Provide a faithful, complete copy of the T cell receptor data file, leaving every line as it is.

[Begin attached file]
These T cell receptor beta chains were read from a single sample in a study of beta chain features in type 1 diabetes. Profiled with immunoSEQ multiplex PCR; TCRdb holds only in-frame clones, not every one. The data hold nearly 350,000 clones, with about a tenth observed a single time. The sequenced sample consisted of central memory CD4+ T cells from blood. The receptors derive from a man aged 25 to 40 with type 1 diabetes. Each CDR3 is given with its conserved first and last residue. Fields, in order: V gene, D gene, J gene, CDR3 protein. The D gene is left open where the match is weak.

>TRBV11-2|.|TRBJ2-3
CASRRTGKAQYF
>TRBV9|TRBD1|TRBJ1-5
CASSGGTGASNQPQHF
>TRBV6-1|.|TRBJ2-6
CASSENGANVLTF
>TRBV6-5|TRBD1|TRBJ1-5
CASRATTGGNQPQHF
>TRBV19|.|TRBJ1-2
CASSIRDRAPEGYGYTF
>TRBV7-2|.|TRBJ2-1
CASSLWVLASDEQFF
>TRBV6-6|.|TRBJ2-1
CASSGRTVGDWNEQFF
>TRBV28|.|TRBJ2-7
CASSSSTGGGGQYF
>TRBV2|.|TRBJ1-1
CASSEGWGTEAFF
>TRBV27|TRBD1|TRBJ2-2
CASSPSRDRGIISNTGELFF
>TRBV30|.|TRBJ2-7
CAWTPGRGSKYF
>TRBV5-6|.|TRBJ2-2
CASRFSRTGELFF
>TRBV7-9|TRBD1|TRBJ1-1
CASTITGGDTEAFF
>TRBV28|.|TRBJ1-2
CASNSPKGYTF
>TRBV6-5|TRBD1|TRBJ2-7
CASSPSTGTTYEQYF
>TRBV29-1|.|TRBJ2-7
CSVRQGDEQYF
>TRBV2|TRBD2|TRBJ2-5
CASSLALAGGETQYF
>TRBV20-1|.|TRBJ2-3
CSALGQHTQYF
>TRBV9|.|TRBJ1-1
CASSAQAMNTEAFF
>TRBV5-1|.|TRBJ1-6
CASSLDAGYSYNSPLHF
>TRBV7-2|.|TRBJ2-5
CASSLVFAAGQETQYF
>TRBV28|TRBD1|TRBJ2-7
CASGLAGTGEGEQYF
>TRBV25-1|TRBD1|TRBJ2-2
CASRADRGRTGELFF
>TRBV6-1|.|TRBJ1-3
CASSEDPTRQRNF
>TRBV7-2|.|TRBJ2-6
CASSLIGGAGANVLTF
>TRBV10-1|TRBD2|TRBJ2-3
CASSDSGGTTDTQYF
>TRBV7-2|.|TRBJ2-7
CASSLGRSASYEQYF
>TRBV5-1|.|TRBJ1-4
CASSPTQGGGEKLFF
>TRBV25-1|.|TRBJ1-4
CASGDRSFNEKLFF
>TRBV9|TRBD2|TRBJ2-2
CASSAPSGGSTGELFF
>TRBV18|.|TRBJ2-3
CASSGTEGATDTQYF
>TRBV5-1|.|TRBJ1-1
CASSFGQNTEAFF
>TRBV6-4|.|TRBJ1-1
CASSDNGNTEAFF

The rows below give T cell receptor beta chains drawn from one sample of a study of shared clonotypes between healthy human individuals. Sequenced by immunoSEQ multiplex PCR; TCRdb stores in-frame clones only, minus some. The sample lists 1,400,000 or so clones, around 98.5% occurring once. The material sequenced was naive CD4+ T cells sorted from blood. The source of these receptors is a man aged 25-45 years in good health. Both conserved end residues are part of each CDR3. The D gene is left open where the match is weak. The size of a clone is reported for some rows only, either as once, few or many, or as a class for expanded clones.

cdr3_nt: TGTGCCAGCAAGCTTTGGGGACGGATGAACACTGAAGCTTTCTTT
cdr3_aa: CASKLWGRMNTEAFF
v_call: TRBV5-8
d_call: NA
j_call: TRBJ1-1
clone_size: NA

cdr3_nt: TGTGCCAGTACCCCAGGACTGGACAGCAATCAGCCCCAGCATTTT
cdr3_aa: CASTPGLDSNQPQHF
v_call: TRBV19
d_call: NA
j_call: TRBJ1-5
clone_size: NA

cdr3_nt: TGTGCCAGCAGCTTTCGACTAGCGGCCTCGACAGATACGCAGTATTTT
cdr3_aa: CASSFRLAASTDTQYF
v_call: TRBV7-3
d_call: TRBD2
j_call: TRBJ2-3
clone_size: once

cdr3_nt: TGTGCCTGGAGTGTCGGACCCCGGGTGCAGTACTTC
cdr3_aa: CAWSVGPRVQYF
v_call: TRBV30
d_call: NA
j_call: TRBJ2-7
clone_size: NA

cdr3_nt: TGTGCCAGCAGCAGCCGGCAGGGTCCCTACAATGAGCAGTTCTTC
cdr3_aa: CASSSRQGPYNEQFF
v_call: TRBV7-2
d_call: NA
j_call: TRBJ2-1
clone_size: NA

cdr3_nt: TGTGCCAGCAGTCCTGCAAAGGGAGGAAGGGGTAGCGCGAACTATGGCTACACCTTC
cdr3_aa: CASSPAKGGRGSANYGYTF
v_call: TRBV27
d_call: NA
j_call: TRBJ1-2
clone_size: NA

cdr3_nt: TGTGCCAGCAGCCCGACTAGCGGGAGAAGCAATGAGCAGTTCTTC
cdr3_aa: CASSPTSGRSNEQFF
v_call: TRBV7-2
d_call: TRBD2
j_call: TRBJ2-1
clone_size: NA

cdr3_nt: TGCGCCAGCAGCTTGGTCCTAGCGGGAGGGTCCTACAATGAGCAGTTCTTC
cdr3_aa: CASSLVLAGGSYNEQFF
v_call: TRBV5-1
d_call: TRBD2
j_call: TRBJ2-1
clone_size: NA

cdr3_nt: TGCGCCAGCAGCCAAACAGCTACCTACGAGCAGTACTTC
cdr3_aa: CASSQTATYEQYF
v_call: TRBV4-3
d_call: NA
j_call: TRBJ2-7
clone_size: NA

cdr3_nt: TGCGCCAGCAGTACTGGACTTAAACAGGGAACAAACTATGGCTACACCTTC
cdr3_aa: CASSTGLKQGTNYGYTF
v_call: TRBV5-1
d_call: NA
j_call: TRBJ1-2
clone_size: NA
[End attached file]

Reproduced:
These T cell receptor beta chains were read from a single sample in a study of beta chain features in type 1 diabetes. Profiled with immunoSEQ multiplex PCR; TCRdb holds only in-frame clones, not every one. The data hold nearly 350,000 clones, with about a tenth observed a single time. The sequenced sample consisted of central memory CD4+ T cells from blood. The receptors derive from a man aged 25 to 40 with type 1 diabetes. Each CDR3 is given with its conserved first and last residue. Fields, in order: V gene, D gene, J gene, CDR3 protein. The D gene is left open where the match is weak.

>TRBV11-2|.|TRBJ2-3
CASRRTGKAQYF
>TRBV9|TRBD1|TRBJ1-5
CASSGGTGASNQPQHF
>TRBV6-1|.|TRBJ2-6
CASSENGANVLTF
>TRBV6-5|TRBD1|TRBJ1-5
CASRATTGGNQPQHF
>TRBV19|.|TRBJ1-2
CASSIRDRAPEGYGYTF
>TRBV7-2|.|TRBJ2-1
CASSLWVLASDEQFF
>TRBV6-6|.|TRBJ2-1
CASSGRTVGDWNEQFF
>TRBV28|.|TRBJ2-7
CASSSSTGGGGQYF
>TRBV2|.|TRBJ1-1
CASSEGWGTEAFF
>TRBV27|TRBD1|TRBJ2-2
CASSPSRDRGIISNTGELFF
>TRBV30|.|TRBJ2-7
CAWTPGRGSKYF
>TRBV5-6|.|TRBJ2-2
CASRFSRTGELFF
>TRBV7-9|TRBD1|TRBJ1-1
CASTITGGDTEAFF
>TRBV28|.|TRBJ1-2
CASNSPKGYTF
>TRBV6-5|TRBD1|TRBJ2-7
CASSPSTGTTYEQYF
>TRBV29-1|.|TRBJ2-7
CSVRQGDEQYF
>TRBV2|TRBD2|TRBJ2-5
CASSLALAGGETQYF
>TRBV20-1|.|TRBJ2-3
CSALGQHTQYF
>TRBV9|.|TRBJ1-1
CASSAQAMNTEAFF
>TRBV5-1|.|TRBJ1-6
CASSLDAGYSYNSPLHF
>TRBV7-2|.|TRBJ2-5
CASSLVFAAGQETQYF
>TRBV28|TRBD1|TRBJ2-7
CASGLAGTGEGEQYF
>TRBV25-1|TRBD1|TRBJ2-2
CASRADRGRTGELFF
>TRBV6-1|.|TRBJ1-3
CASSEDPTRQRNF
>TRBV7-2|.|TRBJ2-6
CASSLIGGAGANVLTF
>TRBV10-1|TRBD2|TRBJ2-3
CASSDSGGTTDTQYF
>TRBV7-2|.|TRBJ2-7
CASSLGRSASYEQYF
>TRBV5-1|.|TRBJ1-4
CASSPTQGGGEKLFF
>TRBV25-1|.|TRBJ1-4
CASGDRSFNEKLFF
>TRBV9|TRBD2|TRBJ2-2
CASSAPSGGSTGELFF
>TRBV18|.|TRBJ2-3
CASSGTEGATDTQYF
>TRBV5-1|.|TRBJ1-1
CASSFGQNTEAFF
>TRBV6-4|.|TRBJ1-1
CASSDNGNTEAFF

The rows below give T cell receptor beta chains drawn from one sample of a study of shared clonotypes between healthy human individuals. Sequenced by immunoSEQ multiplex PCR; TCRdb stores in-frame clones only, minus some. The sample lists 1,400,000 or so clones, around 98.5% occurring once. The material sequenced was naive CD4+ T cells sorted from blood. The source of these receptors is a man aged 25-45 years in good health. Both conserved end residues are part of each CDR3. The D gene is left open where the match is weak. The size of a clone is reported for some rows only, either as once, few or many, or as a class for expanded clones.

cdr3_nt: TGTGCCAGCAAGCTTTGGGGACGGATGAACACTGAAGCTTTCTTT
cdr3_aa: CASKLWGRMNTEAFF
v_call: TRBV5-8
d_call: NA
j_call: TRBJ1-1
clone_size: NA

cdr3_nt: TGTGCCAGTACCCCAGGACTGGACAGCAATCAGCCCCAGCATTTT
cdr3_aa: CASTPGLDSNQPQHF
v_call: TRBV19
d_call: NA
j_call: TRBJ1-5
clone_size: NA

cdr3_nt: TGTGCCAGCAGCTTTCGACTAGCGGCCTCGACAGATACGCAGTATTTT
cdr3_aa: CASSFRLAASTDTQYF
v_call: TRBV7-3
d_call: TRBD2
j_call: TRBJ2-3
clone_size: once

cdr3_nt: TGTGCCTGGAGTGTCGGACCCCGGGTGCAGTACTTC
cdr3_aa: CAWSVGPRVQYF
v_call: TRBV30
d_call: NA
j_call: TRBJ2-7
clone_size: NA

cdr3_nt: TGTGCCAGCAGCAGCCGGCAGGGTCCCTACAATGAGCAGTTCTTC
cdr3_aa: CASSSRQGPYNEQFF
v_call: TRBV7-2
d_call: NA
j_call: TRBJ2-1
clone_size: NA

cdr3_nt: TGTGCCAGCAGTCCTGCAAAGGGAGGAAGGGGTAGCGCGAACTATGGCTACACCTTC
cdr3_aa: CASSPAKGGRGSANYGYTF
v_call: TRBV27
d_call: NA
j_call: TRBJ1-2
clone_size: NA

cdr3_nt: TGTGCCAGCAGCCCGACTAGCGGGAGAAGCAATGAGCAGTTCTTC
cdr3_aa: CASSPTSGRSNEQFF
v_call: TRBV7-2
d_call: TRBD2
j_call: TRBJ2-1
clone_size: NA

cdr3_nt: TGCGCCAGCAGCTTGGTCCTAGCGGGAGGGTCCTACAATGAGCAGTTCTTC
cdr3_aa: CASSLVLAGGSYNEQFF
v_call: TRBV5-1
d_call: TRBD2
j_call: TRBJ2-1
clone_size: NA

cdr3_nt: TGCGCCAGCAGCCAAACAGCTACCTACGAGCAGTACTTC
cdr3_aa: CASSQTATYEQYF
v_call: TRBV4-3
d_call: NA
j_call: TRBJ2-7
clone_size: NA

cdr3_nt: TGCGCCAGCAGTACTGGACTTAAACAGGGAACAAACTATGGCTACACCTTC
cdr3_aa: CASSTGLKQGTNYGYTF
v_call: TRBV5-1
d_call: NA
j_call: TRBJ1-2
clone_size: NA